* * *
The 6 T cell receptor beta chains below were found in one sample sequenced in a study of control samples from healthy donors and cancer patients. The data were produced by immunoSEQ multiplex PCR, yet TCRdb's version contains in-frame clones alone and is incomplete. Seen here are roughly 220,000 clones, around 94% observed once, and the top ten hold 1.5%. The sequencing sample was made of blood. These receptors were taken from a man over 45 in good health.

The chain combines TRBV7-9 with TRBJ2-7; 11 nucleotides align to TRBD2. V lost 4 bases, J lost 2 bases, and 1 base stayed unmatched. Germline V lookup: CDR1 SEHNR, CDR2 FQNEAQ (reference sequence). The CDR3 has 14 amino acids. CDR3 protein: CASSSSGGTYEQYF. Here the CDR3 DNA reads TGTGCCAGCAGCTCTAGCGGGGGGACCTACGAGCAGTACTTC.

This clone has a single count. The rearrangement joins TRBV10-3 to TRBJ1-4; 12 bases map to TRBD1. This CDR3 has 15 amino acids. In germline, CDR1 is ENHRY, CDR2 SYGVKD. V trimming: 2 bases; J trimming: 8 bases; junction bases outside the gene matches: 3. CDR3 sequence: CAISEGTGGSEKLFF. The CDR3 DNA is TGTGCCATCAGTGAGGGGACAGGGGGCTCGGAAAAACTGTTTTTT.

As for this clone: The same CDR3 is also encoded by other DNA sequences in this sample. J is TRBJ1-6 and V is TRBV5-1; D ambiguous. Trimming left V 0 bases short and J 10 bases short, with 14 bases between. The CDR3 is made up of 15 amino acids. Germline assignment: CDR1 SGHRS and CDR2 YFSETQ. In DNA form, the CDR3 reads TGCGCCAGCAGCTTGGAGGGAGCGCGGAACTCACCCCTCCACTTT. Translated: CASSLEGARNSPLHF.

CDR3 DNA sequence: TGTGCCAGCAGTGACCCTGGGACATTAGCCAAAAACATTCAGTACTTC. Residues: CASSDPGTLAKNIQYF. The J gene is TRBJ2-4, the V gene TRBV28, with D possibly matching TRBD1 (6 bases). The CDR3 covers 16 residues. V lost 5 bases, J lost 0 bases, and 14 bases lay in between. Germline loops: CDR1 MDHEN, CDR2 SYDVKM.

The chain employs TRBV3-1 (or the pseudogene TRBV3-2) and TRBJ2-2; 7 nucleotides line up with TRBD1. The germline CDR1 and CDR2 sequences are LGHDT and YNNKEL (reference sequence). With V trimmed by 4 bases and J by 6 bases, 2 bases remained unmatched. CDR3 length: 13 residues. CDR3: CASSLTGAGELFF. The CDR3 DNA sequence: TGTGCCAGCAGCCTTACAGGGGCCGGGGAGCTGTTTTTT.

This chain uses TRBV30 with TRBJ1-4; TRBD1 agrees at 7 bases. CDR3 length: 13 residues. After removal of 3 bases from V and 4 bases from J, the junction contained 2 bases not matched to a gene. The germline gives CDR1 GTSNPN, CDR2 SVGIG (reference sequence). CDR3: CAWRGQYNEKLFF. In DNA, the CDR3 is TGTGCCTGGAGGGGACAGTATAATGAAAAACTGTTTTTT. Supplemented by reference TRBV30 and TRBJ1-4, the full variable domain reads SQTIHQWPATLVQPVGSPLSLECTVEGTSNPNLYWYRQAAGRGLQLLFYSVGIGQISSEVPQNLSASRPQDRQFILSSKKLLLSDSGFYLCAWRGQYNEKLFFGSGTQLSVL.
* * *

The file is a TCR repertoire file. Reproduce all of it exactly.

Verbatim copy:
The 6 T cell receptor beta chains below were found in one sample sequenced in a study of control samples from healthy donors and cancer patients. The data were produced by immunoSEQ multiplex PCR, yet TCRdb's version contains in-frame clones alone and is incomplete. Seen here are roughly 220,000 clones, around 94% observed once, and the top ten hold 1.5%. The sequencing sample was made of blood. These receptors were taken from a man over 45 in good health.

The chain combines TRBV7-9 with TRBJ2-7; 11 nucleotides align to TRBD2. V lost 4 bases, J lost 2 bases, and 1 base stayed unmatched. Germline V lookup: CDR1 SEHNR, CDR2 FQNEAQ (reference sequence). The CDR3 has 14 amino acids. CDR3 protein: CASSSSGGTYEQYF. Here the CDR3 DNA reads TGTGCCAGCAGCTCTAGCGGGGGGACCTACGAGCAGTACTTC.

This clone has a single count. The rearrangement joins TRBV10-3 to TRBJ1-4; 12 bases map to TRBD1. This CDR3 has 15 amino acids. In germline, CDR1 is ENHRY, CDR2 SYGVKD. V trimming: 2 bases; J trimming: 8 bases; junction bases outside the gene matches: 3. CDR3 sequence: CAISEGTGGSEKLFF. The CDR3 DNA is TGTGCCATCAGTGAGGGGACAGGGGGCTCGGAAAAACTGTTTTTT.

As for this clone: The same CDR3 is also encoded by other DNA sequences in this sample. J is TRBJ1-6 and V is TRBV5-1; D ambiguous. Trimming left V 0 bases short and J 10 bases short, with 14 bases between. The CDR3 is made up of 15 amino acids. Germline assignment: CDR1 SGHRS and CDR2 YFSETQ. In DNA form, the CDR3 reads TGCGCCAGCAGCTTGGAGGGAGCGCGGAACTCACCCCTCCACTTT. Translated: CASSLEGARNSPLHF.

CDR3 DNA sequence: TGTGCCAGCAGTGACCCTGGGACATTAGCCAAAAACATTCAGTACTTC. Residues: CASSDPGTLAKNIQYF. The J gene is TRBJ2-4, the V gene TRBV28, with D possibly matching TRBD1 (6 bases). The CDR3 covers 16 residues. V lost 5 bases, J lost 0 bases, and 14 bases lay in between. Germline loops: CDR1 MDHEN, CDR2 SYDVKM.

The chain employs TRBV3-1 (or the pseudogene TRBV3-2) and TRBJ2-2; 7 nucleotides line up with TRBD1. The germline CDR1 and CDR2 sequences are LGHDT and YNNKEL (reference sequence). With V trimmed by 4 bases and J by 6 bases, 2 bases remained unmatched. CDR3 length: 13 residues. CDR3: CASSLTGAGELFF. The CDR3 DNA sequence: TGTGCCAGCAGCCTTACAGGGGCCGGGGAGCTGTTTTTT.

This chain uses TRBV30 with TRBJ1-4; TRBD1 agrees at 7 bases. CDR3 length: 13 residues. After removal of 3 bases from V and 4 bases from J, the junction contained 2 bases not matched to a gene. The germline gives CDR1 GTSNPN, CDR2 SVGIG (reference sequence). CDR3: CAWRGQYNEKLFF. In DNA, the CDR3 is TGTGCCTGGAGGGGACAGTATAATGAAAAACTGTTTTTT. Supplemented by reference TRBV30 and TRBJ1-4, the full variable domain reads SQTIHQWPATLVQPVGSPLSLECTVEGTSNPNLYWYRQAAGRGLQLLFYSVGIGQISSEVPQNLSASRPQDRQFILSSKKLLLSDSGFYLCAWRGQYNEKLFFGSGTQLSVL.